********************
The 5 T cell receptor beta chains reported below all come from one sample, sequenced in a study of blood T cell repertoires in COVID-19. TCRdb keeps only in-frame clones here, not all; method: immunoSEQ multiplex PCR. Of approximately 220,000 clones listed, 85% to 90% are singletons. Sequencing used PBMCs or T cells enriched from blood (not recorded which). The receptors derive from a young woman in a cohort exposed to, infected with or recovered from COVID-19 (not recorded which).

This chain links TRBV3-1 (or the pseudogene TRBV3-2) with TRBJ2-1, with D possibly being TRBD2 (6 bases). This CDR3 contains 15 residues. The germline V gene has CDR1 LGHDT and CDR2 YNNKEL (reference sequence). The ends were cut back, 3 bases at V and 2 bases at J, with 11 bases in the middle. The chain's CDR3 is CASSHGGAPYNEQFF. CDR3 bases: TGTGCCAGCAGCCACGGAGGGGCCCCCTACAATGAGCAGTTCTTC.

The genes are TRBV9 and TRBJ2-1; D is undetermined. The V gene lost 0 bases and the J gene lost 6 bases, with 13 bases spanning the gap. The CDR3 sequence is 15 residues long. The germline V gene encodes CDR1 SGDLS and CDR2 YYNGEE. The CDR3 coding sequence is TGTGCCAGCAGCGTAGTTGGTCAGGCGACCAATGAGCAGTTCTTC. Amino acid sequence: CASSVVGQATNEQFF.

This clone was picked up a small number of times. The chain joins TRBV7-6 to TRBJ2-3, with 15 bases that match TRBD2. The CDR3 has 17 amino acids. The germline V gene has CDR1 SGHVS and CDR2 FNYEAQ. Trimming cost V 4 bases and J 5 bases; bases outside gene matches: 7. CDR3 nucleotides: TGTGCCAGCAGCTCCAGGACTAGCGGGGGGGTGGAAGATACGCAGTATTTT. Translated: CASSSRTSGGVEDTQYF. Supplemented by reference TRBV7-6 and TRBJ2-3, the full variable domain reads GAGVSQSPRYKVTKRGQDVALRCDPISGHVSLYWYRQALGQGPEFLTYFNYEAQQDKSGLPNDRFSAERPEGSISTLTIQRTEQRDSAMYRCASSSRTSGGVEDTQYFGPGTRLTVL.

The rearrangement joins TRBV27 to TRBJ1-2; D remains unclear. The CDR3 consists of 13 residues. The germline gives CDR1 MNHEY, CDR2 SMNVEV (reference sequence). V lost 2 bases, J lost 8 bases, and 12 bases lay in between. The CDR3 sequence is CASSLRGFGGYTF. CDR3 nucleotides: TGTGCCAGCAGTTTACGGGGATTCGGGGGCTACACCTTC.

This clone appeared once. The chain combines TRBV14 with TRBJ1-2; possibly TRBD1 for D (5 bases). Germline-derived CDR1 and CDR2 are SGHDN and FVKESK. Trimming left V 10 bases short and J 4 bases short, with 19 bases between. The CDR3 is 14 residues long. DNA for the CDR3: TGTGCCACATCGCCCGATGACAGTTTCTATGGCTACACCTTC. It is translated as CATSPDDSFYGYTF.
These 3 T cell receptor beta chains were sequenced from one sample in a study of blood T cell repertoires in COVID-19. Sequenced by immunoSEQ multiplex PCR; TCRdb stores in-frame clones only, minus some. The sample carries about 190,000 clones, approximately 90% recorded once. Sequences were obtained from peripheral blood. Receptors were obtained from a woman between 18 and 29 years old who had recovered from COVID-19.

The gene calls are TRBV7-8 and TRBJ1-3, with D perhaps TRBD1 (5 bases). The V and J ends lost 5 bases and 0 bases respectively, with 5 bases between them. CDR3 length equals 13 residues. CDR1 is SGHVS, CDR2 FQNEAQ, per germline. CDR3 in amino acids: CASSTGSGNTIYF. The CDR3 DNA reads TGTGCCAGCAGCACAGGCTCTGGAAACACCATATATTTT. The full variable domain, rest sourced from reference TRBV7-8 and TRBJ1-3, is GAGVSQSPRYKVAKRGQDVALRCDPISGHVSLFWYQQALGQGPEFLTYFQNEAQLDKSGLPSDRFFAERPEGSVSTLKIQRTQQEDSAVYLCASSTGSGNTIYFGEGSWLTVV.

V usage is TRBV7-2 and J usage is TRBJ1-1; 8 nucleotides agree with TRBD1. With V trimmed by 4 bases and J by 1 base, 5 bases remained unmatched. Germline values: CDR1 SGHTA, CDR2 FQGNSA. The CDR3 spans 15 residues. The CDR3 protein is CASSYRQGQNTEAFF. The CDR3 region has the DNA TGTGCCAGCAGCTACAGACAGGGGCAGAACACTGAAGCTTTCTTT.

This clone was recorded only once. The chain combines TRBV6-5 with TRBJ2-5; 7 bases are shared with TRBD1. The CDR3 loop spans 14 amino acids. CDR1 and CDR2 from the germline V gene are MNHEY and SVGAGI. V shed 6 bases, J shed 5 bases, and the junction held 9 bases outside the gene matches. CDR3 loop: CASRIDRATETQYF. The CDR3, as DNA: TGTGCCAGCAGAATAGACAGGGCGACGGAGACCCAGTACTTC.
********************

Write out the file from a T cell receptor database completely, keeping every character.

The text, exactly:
The 5 T cell receptor beta chains reported below all come from one sample, sequenced in a study of blood T cell repertoires in COVID-19. TCRdb keeps only in-frame clones here, not all; method: immunoSEQ multiplex PCR. Of approximately 220,000 clones listed, 85% to 90% are singletons. Sequencing used PBMCs or T cells enriched from blood (not recorded which). The receptors derive from a young woman in a cohort exposed to, infected with or recovered from COVID-19 (not recorded which).

This chain links TRBV3-1 (or the pseudogene TRBV3-2) with TRBJ2-1, with D possibly being TRBD2 (6 bases). This CDR3 contains 15 residues. The germline V gene has CDR1 LGHDT and CDR2 YNNKEL (reference sequence). The ends were cut back, 3 bases at V and 2 bases at J, with 11 bases in the middle. The chain's CDR3 is CASSHGGAPYNEQFF. CDR3 bases: TGTGCCAGCAGCCACGGAGGGGCCCCCTACAATGAGCAGTTCTTC.

The genes are TRBV9 and TRBJ2-1; D is undetermined. The V gene lost 0 bases and the J gene lost 6 bases, with 13 bases spanning the gap. The CDR3 sequence is 15 residues long. The germline V gene encodes CDR1 SGDLS and CDR2 YYNGEE. The CDR3 coding sequence is TGTGCCAGCAGCGTAGTTGGTCAGGCGACCAATGAGCAGTTCTTC. Amino acid sequence: CASSVVGQATNEQFF.

This clone was picked up a small number of times. The chain joins TRBV7-6 to TRBJ2-3, with 15 bases that match TRBD2. The CDR3 has 17 amino acids. The germline V gene has CDR1 SGHVS and CDR2 FNYEAQ. Trimming cost V 4 bases and J 5 bases; bases outside gene matches: 7. CDR3 nucleotides: TGTGCCAGCAGCTCCAGGACTAGCGGGGGGGTGGAAGATACGCAGTATTTT. Translated: CASSSRTSGGVEDTQYF. Supplemented by reference TRBV7-6 and TRBJ2-3, the full variable domain reads GAGVSQSPRYKVTKRGQDVALRCDPISGHVSLYWYRQALGQGPEFLTYFNYEAQQDKSGLPNDRFSAERPEGSISTLTIQRTEQRDSAMYRCASSSRTSGGVEDTQYFGPGTRLTVL.

The rearrangement joins TRBV27 to TRBJ1-2; D remains unclear. The CDR3 consists of 13 residues. The germline gives CDR1 MNHEY, CDR2 SMNVEV (reference sequence). V lost 2 bases, J lost 8 bases, and 12 bases lay in between. The CDR3 sequence is CASSLRGFGGYTF. CDR3 nucleotides: TGTGCCAGCAGTTTACGGGGATTCGGGGGCTACACCTTC.

This clone appeared once. The chain combines TRBV14 with TRBJ1-2; possibly TRBD1 for D (5 bases). Germline-derived CDR1 and CDR2 are SGHDN and FVKESK. Trimming left V 10 bases short and J 4 bases short, with 19 bases between. The CDR3 is 14 residues long. DNA for the CDR3: TGTGCCACATCGCCCGATGACAGTTTCTATGGCTACACCTTC. It is translated as CATSPDDSFYGYTF.
These 3 T cell receptor beta chains were sequenced from one sample in a study of blood T cell repertoires in COVID-19. Sequenced by immunoSEQ multiplex PCR; TCRdb stores in-frame clones only, minus some. The sample carries about 190,000 clones, approximately 90% recorded once. Sequences were obtained from peripheral blood. Receptors were obtained from a woman between 18 and 29 years old who had recovered from COVID-19.

The gene calls are TRBV7-8 and TRBJ1-3, with D perhaps TRBD1 (5 bases). The V and J ends lost 5 bases and 0 bases respectively, with 5 bases between them. CDR3 length equals 13 residues. CDR1 is SGHVS, CDR2 FQNEAQ, per germline. CDR3 in amino acids: CASSTGSGNTIYF. The CDR3 DNA reads TGTGCCAGCAGCACAGGCTCTGGAAACACCATATATTTT. The full variable domain, rest sourced from reference TRBV7-8 and TRBJ1-3, is GAGVSQSPRYKVAKRGQDVALRCDPISGHVSLFWYQQALGQGPEFLTYFQNEAQLDKSGLPSDRFFAERPEGSVSTLKIQRTQQEDSAVYLCASSTGSGNTIYFGEGSWLTVV.

V usage is TRBV7-2 and J usage is TRBJ1-1; 8 nucleotides agree with TRBD1. With V trimmed by 4 bases and J by 1 base, 5 bases remained unmatched. Germline values: CDR1 SGHTA, CDR2 FQGNSA. The CDR3 spans 15 residues. The CDR3 protein is CASSYRQGQNTEAFF. The CDR3 region has the DNA TGTGCCAGCAGCTACAGACAGGGGCAGAACACTGAAGCTTTCTTT.

This clone was recorded only once. The chain combines TRBV6-5 with TRBJ2-5; 7 bases are shared with TRBD1. The CDR3 loop spans 14 amino acids. CDR1 and CDR2 from the germline V gene are MNHEY and SVGAGI. V shed 6 bases, J shed 5 bases, and the junction held 9 bases outside the gene matches. CDR3 loop: CASRIDRATETQYF. The CDR3, as DNA: TGTGCCAGCAGAATAGACAGGGCGACGGAGACCCAGTACTTC.